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Harris Chain Bass Fishing

Corey
Another Harris Trophy. Corey Fey, 15, shows the 10-pound, 8 ounce Largemouth bass he caught last week on Harris Chain.

Recent catches prove things are thriving

Ever since Lake County’s Harris Chain bass fishery all but crashed and burned more than a decade ago, its 40,000 acres have been bypassed by big-bass hunters.

In January, local tournament angler Richard Patterson caught a 12- pound, 15.5-ounce bass near the mouth of a Dead River Canal.

Then the CITGO BASSmasters Tour event came to town Jan. 29, and on the first day, pro Alton Jones caught a fish that weighed 10 pounds, 13 ounces.

During the first two days of the tournament, the anglers caught 1,168 bass with a total weight of 2,946 pounds, according to a report filed with the Florida Fish and Wildlife Conservation Commission.

Last week, Corey Fey, 15, a ninth-grade student at Dr. Phillips High School, caught a 10-pound, 8-ounce largemouth on Lake Harris using The Original Fishing Snake.

The lifelike lure was co-developed by Mark Abernathy of St. Cloud and noted big-bass expert Doug Hannon of Odessa.

Fey said he saw the wake of a large bass head into the maidencane that rings the lake. He cast the lure into the grass, retrieved it in short twitches, and once it exited the weed, stopped it and let it float.

“There was a swirl, and the snake disappeared,” Fey said. “The fish headed back into the grass, and I had to wrestle it back out of the grass.”

After a picture, the fish was released.

Fey’s father, Tim, is a bass guide and chief field pro for the Natural Motion Lures Co., which markets the lures.

Oddly enough, it’s not Corey Fey’s favorite bait all the time.

“Sometimes I don’t have the patience for it, because you have to work it very slowly,” he said. FWC biologist John Benton said he has been encouraged by the reports of the large bass being caught in the chain’s lakes.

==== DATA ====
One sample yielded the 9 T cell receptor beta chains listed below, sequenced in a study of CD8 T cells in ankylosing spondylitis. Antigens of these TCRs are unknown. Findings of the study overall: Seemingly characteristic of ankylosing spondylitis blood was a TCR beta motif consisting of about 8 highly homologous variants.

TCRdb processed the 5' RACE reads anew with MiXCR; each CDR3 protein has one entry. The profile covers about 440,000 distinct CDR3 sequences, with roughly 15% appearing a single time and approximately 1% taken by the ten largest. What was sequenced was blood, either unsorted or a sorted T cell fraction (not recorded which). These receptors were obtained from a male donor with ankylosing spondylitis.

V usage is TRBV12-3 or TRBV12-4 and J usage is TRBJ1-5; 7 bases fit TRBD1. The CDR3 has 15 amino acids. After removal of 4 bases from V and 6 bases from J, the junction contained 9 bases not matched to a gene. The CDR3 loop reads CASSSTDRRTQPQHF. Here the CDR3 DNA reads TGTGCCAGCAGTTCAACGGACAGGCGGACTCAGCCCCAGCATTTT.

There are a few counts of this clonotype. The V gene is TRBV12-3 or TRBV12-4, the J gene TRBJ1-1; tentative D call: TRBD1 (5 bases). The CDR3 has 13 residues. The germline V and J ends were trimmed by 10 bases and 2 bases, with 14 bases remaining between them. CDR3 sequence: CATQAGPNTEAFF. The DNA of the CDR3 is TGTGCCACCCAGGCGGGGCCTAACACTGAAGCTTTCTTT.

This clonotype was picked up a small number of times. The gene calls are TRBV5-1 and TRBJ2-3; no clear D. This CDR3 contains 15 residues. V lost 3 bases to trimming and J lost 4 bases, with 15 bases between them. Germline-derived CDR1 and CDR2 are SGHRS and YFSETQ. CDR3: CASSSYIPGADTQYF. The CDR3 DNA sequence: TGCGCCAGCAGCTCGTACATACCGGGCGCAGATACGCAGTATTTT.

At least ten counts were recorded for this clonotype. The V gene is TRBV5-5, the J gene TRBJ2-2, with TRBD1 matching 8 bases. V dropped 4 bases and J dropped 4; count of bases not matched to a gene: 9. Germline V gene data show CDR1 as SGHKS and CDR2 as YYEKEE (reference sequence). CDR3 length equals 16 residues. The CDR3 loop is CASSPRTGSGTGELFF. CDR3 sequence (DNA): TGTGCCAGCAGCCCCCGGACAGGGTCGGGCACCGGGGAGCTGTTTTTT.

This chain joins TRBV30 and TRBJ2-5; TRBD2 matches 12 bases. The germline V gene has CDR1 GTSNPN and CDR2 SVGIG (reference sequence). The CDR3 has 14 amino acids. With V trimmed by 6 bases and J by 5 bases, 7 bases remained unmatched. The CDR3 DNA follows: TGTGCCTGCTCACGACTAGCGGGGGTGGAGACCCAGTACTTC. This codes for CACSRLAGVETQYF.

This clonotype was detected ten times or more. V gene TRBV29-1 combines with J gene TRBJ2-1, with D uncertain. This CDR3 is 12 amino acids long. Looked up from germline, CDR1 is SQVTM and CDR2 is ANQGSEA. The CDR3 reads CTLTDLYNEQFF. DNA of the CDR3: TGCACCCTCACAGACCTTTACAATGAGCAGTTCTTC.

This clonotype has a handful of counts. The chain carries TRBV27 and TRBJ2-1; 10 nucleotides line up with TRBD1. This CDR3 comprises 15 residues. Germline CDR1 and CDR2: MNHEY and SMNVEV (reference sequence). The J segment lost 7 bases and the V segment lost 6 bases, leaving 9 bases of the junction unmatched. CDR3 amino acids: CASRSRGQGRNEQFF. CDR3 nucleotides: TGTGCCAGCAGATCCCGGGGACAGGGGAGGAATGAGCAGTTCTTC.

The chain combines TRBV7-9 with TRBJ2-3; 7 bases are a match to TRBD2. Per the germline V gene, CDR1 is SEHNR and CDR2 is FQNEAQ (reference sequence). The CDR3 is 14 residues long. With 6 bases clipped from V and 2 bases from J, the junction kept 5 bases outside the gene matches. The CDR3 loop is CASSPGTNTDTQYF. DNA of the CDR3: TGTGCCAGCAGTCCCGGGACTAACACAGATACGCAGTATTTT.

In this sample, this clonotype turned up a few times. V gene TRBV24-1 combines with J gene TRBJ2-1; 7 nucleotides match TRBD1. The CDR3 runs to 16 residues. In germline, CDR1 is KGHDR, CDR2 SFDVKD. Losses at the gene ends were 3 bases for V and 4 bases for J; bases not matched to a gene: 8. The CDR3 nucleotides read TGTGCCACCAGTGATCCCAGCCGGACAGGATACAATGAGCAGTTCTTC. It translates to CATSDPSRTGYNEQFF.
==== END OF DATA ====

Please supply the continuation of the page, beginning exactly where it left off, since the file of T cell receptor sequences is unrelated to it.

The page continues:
In the early 1990s, the chain’s bass fishery seemed on the brink.

The fish were hard to find, and many appeared undernourished and with pink rather than bright red gills.

Angry tournament anglers and Hannon blamed overly eager weed- control authorities who eliminated the exotic plant hydrilla from the chain.
The offshore stands of underwater plants were the favorite gathering places for larger bass, when they weren’t moving to the shallow waters to feed.

Without the grass, the anglers said, the bass had scattered.

In addition, they claimed, the sudden death of the plants released excess nutrients they had been storing. The sudden flood of free nutrients caused a plankton bloom and then sudden die-off that torpedoed the levels of dissolved oxygen in the lakes.

Biologists studied the fish, sending samples to experts at several universities, but never could find out what was causing their illness and die-offs.

Benton said they now believe it was caused by what is called the Largemouth Bass Virus, which was unknown to scientists then.Eventually the viral attack ran its course and left the chain with a fair bass population.

But it still had a poor reputation and caused many people to avoid fishing the chain, which helped more fish survive.

Then came an unexpected event, the drought of 1998-99, which acted as a mini-drawdown and helped improve the fishery’s habitat.

It also concentrated bait fish and made them easy prey.

“These big fish that are being caught now are old fish, and during the drought, they sure fed well and have bulked up some,” Benton said.

The rainfalls that ended the drought helped improve the water’s clarity and the spread of eelgrass, an important nursery plant for young bass.

“The eelgrass is all over the place now,” Benton said. “The water transparency looks better than it was in the 1990s. Overall, I’m very happy with what we’re seeing out in the chain.”

Copyright 2004 by The Orlando Sentinel)
Don Wilson can be reached at [email protected] or 407-420- 5397.

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